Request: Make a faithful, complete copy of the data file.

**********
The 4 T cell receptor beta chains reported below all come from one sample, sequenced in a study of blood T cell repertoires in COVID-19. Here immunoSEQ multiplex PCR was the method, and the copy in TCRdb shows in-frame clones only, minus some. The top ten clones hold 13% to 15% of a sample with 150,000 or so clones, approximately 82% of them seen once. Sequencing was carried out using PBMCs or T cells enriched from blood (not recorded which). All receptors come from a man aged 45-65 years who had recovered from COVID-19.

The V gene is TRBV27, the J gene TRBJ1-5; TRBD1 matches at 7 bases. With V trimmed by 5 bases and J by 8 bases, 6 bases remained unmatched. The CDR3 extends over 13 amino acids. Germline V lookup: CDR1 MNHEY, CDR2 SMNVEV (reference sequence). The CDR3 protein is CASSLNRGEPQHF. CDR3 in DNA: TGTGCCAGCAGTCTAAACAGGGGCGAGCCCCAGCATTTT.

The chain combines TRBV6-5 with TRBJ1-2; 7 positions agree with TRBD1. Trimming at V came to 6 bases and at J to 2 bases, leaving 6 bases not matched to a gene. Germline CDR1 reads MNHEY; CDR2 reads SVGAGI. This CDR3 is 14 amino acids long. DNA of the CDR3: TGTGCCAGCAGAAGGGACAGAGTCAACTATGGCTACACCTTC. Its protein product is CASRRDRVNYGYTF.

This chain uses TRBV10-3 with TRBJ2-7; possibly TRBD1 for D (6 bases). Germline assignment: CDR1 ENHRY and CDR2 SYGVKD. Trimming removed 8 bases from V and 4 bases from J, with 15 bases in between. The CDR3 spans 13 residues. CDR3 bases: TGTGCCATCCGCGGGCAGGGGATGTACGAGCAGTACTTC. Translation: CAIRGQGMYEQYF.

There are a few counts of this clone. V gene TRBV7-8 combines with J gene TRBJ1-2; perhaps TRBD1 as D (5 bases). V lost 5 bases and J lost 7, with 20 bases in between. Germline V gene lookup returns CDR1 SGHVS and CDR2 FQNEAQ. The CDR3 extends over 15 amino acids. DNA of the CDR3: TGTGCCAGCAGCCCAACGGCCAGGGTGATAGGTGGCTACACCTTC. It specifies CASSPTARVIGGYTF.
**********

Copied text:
The 4 T cell receptor beta chains reported below all come from one sample, sequenced in a study of blood T cell repertoires in COVID-19. Here immunoSEQ multiplex PCR was the method, and the copy in TCRdb shows in-frame clones only, minus some. The top ten clones hold 13% to 15% of a sample with 150,000 or so clones, approximately 82% of them seen once. Sequencing was carried out using PBMCs or T cells enriched from blood (not recorded which). All receptors come from a man aged 45-65 years who had recovered from COVID-19.

The V gene is TRBV27, the J gene TRBJ1-5; TRBD1 matches at 7 bases. With V trimmed by 5 bases and J by 8 bases, 6 bases remained unmatched. The CDR3 extends over 13 amino acids. Germline V lookup: CDR1 MNHEY, CDR2 SMNVEV (reference sequence). The CDR3 protein is CASSLNRGEPQHF. CDR3 in DNA: TGTGCCAGCAGTCTAAACAGGGGCGAGCCCCAGCATTTT.

The chain combines TRBV6-5 with TRBJ1-2; 7 positions agree with TRBD1. Trimming at V came to 6 bases and at J to 2 bases, leaving 6 bases not matched to a gene. Germline CDR1 reads MNHEY; CDR2 reads SVGAGI. This CDR3 is 14 amino acids long. DNA of the CDR3: TGTGCCAGCAGAAGGGACAGAGTCAACTATGGCTACACCTTC. Its protein product is CASRRDRVNYGYTF.

This chain uses TRBV10-3 with TRBJ2-7; possibly TRBD1 for D (6 bases). Germline assignment: CDR1 ENHRY and CDR2 SYGVKD. Trimming removed 8 bases from V and 4 bases from J, with 15 bases in between. The CDR3 spans 13 residues. CDR3 bases: TGTGCCATCCGCGGGCAGGGGATGTACGAGCAGTACTTC. Translation: CAIRGQGMYEQYF.

There are a few counts of this clone. V gene TRBV7-8 combines with J gene TRBJ1-2; perhaps TRBD1 as D (5 bases). V lost 5 bases and J lost 7, with 20 bases in between. Germline V gene lookup returns CDR1 SGHVS and CDR2 FQNEAQ. The CDR3 extends over 15 amino acids. DNA of the CDR3: TGTGCCAGCAGCCCAACGGCCAGGGTGATAGGTGGCTACACCTTC. It specifies CASSPTARVIGGYTF.